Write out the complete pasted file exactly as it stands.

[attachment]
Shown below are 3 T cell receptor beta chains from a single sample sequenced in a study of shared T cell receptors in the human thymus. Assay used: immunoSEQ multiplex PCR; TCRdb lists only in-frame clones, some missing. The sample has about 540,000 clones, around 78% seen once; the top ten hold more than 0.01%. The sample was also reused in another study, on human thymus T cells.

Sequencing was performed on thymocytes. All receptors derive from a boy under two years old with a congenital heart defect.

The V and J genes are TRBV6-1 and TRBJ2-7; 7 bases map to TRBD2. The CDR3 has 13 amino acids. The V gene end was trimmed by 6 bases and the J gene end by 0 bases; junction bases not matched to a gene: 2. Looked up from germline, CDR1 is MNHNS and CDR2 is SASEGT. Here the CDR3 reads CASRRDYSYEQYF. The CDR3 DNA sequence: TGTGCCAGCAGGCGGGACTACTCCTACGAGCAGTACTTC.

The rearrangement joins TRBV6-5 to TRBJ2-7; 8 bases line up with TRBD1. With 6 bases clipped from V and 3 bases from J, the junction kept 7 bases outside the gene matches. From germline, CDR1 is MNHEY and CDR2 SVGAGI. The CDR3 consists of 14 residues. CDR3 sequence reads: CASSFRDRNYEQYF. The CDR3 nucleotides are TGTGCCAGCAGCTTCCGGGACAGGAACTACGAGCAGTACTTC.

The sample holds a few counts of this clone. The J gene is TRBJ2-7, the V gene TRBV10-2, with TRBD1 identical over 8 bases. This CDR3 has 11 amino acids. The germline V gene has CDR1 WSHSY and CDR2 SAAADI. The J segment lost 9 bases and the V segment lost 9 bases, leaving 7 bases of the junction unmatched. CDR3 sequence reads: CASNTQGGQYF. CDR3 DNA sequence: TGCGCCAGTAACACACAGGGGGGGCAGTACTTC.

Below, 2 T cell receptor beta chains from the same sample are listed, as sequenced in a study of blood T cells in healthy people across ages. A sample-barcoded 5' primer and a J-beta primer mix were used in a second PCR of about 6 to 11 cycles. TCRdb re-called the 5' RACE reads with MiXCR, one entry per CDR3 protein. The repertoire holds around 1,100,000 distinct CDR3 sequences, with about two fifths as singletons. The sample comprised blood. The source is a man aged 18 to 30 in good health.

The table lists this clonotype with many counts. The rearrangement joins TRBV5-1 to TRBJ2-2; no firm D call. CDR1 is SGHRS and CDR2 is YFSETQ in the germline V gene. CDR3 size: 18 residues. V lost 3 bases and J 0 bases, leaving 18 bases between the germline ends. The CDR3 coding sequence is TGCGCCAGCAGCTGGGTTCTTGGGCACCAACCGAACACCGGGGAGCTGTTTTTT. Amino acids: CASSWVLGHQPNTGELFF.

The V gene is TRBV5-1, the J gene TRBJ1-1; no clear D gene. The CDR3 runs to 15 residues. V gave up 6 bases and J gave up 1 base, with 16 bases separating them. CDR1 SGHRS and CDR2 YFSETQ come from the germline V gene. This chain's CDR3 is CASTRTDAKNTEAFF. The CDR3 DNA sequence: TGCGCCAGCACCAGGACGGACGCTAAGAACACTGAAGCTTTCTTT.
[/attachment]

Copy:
Shown below are 3 T cell receptor beta chains from a single sample sequenced in a study of shared T cell receptors in the human thymus. Assay used: immunoSEQ multiplex PCR; TCRdb lists only in-frame clones, some missing. The sample has about 540,000 clones, around 78% seen once; the top ten hold more than 0.01%. The sample was also reused in another study, on human thymus T cells.

Sequencing was performed on thymocytes. All receptors derive from a boy under two years old with a congenital heart defect.

The V and J genes are TRBV6-1 and TRBJ2-7; 7 bases map to TRBD2. The CDR3 has 13 amino acids. The V gene end was trimmed by 6 bases and the J gene end by 0 bases; junction bases not matched to a gene: 2. Looked up from germline, CDR1 is MNHNS and CDR2 is SASEGT. Here the CDR3 reads CASRRDYSYEQYF. The CDR3 DNA sequence: TGTGCCAGCAGGCGGGACTACTCCTACGAGCAGTACTTC.

The rearrangement joins TRBV6-5 to TRBJ2-7; 8 bases line up with TRBD1. With 6 bases clipped from V and 3 bases from J, the junction kept 7 bases outside the gene matches. From germline, CDR1 is MNHEY and CDR2 SVGAGI. The CDR3 consists of 14 residues. CDR3 sequence reads: CASSFRDRNYEQYF. The CDR3 nucleotides are TGTGCCAGCAGCTTCCGGGACAGGAACTACGAGCAGTACTTC.

The sample holds a few counts of this clone. The J gene is TRBJ2-7, the V gene TRBV10-2, with TRBD1 identical over 8 bases. This CDR3 has 11 amino acids. The germline V gene has CDR1 WSHSY and CDR2 SAAADI. The J segment lost 9 bases and the V segment lost 9 bases, leaving 7 bases of the junction unmatched. CDR3 sequence reads: CASNTQGGQYF. CDR3 DNA sequence: TGCGCCAGTAACACACAGGGGGGGCAGTACTTC.

Below, 2 T cell receptor beta chains from the same sample are listed, as sequenced in a study of blood T cells in healthy people across ages. A sample-barcoded 5' primer and a J-beta primer mix were used in a second PCR of about 6 to 11 cycles. TCRdb re-called the 5' RACE reads with MiXCR, one entry per CDR3 protein. The repertoire holds around 1,100,000 distinct CDR3 sequences, with about two fifths as singletons. The sample comprised blood. The source is a man aged 18 to 30 in good health.

The table lists this clonotype with many counts. The rearrangement joins TRBV5-1 to TRBJ2-2; no firm D call. CDR1 is SGHRS and CDR2 is YFSETQ in the germline V gene. CDR3 size: 18 residues. V lost 3 bases and J 0 bases, leaving 18 bases between the germline ends. The CDR3 coding sequence is TGCGCCAGCAGCTGGGTTCTTGGGCACCAACCGAACACCGGGGAGCTGTTTTTT. Amino acids: CASSWVLGHQPNTGELFF.

The V gene is TRBV5-1, the J gene TRBJ1-1; no clear D gene. The CDR3 runs to 15 residues. V gave up 6 bases and J gave up 1 base, with 16 bases separating them. CDR1 SGHRS and CDR2 YFSETQ come from the germline V gene. This chain's CDR3 is CASTRTDAKNTEAFF. The CDR3 DNA sequence: TGCGCCAGCACCAGGACGGACGCTAAGAACACTGAAGCTTTCTTT.